Bismillah. A couple of weeks ago, a UK primary school asked me for advice. They had allowed Year 5-6 pupils (aged 9-11) to fast during Ramadan, but not anyone younger. This policy was agreed after input from local mosque leaders and the school’s Muslim governors. However, a Year 4 child (aged 8-9) fasted the 18 hours every day and his parents insisted that he continue, even though his performance was affected negatively in the afternoons (the school admitted that this effect was no more than that on the Year 5-6 pupils). The school threatened to refer the family to social services, who could have taken the child away from parents and into care. The parents felt their religious wishes were most important; the school held that their duty of care towards the children’s health and wellbeing was the top priority.
The advice I gave, in my personal capacity, is below, but this may be something to prepare for by next year, when nearly all of Ramadan will be in term-time and the fasts will be even longer. (This year, about half the month was during term-time.) We have a year for proper consultation between UK schools and the Muslim parents and governors associated with them – perhaps the points below may be used as a basis for discussion.
NB 1)The primary school in question indicated that it might be easiest for them to ban fasting altogether for the next few years, as Ramadan moves through midsummer.
NB 2) Some UK mosque timetables were operating a 20-hour fast this year, others had 18 hours – the average length of the fast will increase for the next 3 years.
Anecdote: about 30 years ago, with Ramadan around midsummer in the UK, I kept my first and only full fast whilst at school, aged 11 and in the equivalent of Year 6 primary. I was sick after iftar. Like my brothers and many children of my generation, I began fasting the full month of Ramadan aged around 14-15, when the fasts were a little shorter. My two sisters began the full fasting aged a couple of years younger, due to the prevalent traditional view mentioned in 2(a) below.
ISLAMIC RULES FOR CHILDREN FASTING IN UK PRIMARY & SECONDARY SCHOOLS
1. In Islamic law, children are not required to fast during Ramadan: they are only required to fast when they become adults.
2. a) The age of adulthood is disputed: some traditional views look at only biological factors, i.e. puberty. This usually equates to 12-15 years old for boys and 9-15 years old for girls (depending on when their periods start).
b) The stronger traditional view is that emotional and intellectual maturity is also required for adulthood, ie 15-20 years old for both sexes. [This view is found in all four of the main Sunni schools of law – cf. Sheikh Wahba Zuhayli’s Al-Fiqh al-Islami wa adillatuhu (Islamic Jurisprudence and its Evidential Bases); the age of 18 or 19 was often mentioned classically as true adulthood.]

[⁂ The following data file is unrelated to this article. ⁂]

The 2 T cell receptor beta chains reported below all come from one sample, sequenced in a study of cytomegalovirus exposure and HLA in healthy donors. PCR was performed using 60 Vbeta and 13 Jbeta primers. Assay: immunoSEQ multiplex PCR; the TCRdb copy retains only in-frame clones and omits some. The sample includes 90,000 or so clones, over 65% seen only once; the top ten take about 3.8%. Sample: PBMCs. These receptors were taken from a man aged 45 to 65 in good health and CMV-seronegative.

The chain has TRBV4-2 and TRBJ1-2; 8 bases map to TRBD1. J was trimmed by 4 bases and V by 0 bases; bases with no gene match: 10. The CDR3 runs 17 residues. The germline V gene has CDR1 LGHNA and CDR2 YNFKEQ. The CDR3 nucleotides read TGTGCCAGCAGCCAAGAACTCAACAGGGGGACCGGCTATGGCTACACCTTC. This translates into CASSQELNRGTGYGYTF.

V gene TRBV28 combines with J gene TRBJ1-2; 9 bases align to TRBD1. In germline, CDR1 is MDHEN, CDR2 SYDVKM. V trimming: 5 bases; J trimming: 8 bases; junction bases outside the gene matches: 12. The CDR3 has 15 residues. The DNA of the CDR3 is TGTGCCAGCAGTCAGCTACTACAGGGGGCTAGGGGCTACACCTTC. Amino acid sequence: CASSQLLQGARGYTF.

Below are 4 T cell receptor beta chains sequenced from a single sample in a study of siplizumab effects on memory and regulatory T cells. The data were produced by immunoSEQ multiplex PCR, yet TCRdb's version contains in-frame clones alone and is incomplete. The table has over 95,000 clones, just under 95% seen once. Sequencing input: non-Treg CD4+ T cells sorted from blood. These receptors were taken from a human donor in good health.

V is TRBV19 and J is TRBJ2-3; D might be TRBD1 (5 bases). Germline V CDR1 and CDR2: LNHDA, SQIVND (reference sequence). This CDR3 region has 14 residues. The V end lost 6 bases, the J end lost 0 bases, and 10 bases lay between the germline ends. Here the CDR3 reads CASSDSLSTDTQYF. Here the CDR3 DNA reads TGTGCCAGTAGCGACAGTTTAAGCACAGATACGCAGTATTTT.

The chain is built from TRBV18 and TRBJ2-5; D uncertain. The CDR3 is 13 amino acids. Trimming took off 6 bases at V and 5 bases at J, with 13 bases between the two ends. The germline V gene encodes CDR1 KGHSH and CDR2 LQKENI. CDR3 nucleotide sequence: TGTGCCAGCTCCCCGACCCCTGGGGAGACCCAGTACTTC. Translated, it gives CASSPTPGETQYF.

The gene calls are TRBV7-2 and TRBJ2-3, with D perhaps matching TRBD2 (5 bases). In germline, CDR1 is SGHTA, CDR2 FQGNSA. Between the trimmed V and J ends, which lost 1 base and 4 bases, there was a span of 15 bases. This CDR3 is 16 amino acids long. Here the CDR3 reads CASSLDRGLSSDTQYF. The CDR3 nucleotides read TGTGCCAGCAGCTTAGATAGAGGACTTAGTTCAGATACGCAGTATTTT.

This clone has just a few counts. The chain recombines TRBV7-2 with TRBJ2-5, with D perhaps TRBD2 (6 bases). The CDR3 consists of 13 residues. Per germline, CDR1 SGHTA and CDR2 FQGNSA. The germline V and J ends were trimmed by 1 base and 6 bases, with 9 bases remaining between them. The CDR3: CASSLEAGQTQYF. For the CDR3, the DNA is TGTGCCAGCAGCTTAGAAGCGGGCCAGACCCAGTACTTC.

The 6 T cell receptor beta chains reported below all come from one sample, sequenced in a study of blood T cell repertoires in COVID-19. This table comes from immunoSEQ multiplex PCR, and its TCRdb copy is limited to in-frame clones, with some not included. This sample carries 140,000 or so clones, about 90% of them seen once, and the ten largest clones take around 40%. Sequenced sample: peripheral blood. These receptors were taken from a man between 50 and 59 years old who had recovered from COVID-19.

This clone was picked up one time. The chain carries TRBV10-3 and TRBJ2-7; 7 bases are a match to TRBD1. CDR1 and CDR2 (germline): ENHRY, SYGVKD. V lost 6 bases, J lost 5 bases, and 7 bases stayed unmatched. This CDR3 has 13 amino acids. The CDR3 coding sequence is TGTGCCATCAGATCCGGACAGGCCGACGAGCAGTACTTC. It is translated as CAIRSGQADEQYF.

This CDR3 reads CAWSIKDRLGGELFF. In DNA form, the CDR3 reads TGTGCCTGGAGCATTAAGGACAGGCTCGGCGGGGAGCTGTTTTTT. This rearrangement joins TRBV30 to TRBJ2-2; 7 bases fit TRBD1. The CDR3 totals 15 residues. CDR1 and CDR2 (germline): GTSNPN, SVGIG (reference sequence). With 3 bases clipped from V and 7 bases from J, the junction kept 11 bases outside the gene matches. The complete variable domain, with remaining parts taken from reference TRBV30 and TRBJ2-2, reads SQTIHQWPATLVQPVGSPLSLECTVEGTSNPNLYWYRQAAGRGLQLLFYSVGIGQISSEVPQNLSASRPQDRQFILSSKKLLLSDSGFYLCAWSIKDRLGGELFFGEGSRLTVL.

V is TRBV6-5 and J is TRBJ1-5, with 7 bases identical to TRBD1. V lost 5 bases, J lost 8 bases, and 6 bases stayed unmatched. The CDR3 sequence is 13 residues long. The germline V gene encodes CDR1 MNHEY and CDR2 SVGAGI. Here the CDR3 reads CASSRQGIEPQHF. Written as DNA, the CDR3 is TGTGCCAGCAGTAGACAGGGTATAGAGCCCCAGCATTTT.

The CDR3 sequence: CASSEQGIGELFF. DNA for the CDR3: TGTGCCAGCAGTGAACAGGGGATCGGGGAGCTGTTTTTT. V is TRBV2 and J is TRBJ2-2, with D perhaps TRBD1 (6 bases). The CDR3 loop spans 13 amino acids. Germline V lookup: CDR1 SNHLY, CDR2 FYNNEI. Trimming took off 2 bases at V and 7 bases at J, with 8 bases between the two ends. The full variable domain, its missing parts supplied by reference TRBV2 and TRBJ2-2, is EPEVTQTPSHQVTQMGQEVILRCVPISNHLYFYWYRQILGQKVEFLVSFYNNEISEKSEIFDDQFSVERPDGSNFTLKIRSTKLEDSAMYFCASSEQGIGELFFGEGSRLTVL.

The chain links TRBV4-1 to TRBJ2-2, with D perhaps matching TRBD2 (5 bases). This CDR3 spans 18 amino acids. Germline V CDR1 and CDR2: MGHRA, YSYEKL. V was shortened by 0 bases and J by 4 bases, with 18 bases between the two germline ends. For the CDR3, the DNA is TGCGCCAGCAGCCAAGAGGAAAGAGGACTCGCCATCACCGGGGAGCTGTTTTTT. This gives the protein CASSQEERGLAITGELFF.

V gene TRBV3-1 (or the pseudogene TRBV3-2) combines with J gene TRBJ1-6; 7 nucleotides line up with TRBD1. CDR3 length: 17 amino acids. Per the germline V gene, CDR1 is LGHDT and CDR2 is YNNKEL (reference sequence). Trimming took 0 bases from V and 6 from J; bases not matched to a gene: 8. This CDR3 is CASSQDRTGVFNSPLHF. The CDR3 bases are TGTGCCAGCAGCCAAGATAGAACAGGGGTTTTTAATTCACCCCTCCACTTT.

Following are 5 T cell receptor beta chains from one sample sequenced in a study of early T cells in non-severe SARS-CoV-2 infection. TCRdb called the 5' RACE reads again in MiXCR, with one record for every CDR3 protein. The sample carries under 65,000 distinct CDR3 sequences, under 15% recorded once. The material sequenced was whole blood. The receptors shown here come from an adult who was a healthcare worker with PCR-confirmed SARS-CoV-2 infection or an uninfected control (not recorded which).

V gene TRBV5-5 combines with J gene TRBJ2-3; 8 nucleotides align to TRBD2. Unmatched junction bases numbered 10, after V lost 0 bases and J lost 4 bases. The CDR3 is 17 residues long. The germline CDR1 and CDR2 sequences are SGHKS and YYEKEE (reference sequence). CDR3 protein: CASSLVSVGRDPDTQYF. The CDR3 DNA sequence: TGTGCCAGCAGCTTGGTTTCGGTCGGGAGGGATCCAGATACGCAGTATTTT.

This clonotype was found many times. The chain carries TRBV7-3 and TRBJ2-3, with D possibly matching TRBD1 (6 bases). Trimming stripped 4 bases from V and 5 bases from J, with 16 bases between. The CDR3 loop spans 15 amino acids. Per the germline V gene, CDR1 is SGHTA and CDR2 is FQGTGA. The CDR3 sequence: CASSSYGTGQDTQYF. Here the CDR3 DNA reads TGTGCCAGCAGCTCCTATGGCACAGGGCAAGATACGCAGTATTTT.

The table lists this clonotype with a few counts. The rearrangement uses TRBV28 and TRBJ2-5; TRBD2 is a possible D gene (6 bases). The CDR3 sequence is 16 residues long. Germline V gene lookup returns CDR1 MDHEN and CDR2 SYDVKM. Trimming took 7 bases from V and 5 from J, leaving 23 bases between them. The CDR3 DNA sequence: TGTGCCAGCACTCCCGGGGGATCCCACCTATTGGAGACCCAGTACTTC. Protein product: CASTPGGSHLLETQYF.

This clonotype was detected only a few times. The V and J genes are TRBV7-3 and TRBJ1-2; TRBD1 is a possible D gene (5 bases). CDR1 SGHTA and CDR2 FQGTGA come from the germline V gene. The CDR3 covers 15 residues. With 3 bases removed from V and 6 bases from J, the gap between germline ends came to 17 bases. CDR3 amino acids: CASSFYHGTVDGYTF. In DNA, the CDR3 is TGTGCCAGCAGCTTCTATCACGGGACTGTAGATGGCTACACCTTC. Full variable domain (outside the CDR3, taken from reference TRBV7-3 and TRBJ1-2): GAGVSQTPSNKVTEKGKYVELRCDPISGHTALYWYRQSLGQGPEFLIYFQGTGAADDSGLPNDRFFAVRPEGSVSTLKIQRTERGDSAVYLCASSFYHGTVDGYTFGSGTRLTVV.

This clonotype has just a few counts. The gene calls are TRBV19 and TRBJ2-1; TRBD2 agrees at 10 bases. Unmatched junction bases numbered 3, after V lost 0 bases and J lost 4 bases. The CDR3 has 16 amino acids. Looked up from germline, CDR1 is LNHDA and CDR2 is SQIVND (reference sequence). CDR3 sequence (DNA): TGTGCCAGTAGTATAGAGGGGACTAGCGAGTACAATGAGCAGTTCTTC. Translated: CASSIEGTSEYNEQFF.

3. In Islamic tradition, children are often encouraged to fast, even though it is not a legal requirement, in order to prepare them for adulthood. The situation here is analogous to that of prayer (5 times a day), which is also expected of adults. For prayer, the ages of 7-10 are traditionally when they begin. Hence, many parents introduce their children to fasting at a similar age.
4. In Islamic law, the health of an individual is the first priority after their faith. This is why adults are exempt from fasting if they are sick or face other hardships that make fasting too difficult, eg travelling or unduly laborious or safety-critical work, e.g. medical surgeons or airline pilots.
5. In Islamic law, the decisions of relevant authorities in disputed matters are upheld and respected, eg court judgments or school policy.
6. Hence, if a school has a policy on fasting in the best interest of children, with input from Muslim parents, governors and leaders, parents are obliged by Islamic law to abide by that policy, even if it goes against their wishes.
7. Violation of such a policy by parents would entail going against their religion in two ways:
(i) by breaking their agreement with the school to abide by its policy and rules; and
(ii) by mistreating their child, since the school policy and Islamic law have the same purpose, ie to safeguard the health and education of the child.
8. a) Since social services have the same aim as Islamic law also, ie to safeguard children, a school’s referral to them would also be in accordance with Islam.
b) Such a step is not ideal, of course, because of the status and importance of parents and the parent-child relationship in both Islam and UK society, and all attempts should be made to reach agreement such that a referral is not necessary.
Sheikh Dr. Usama Hasan – London, July 2013 (Ramadan 1434)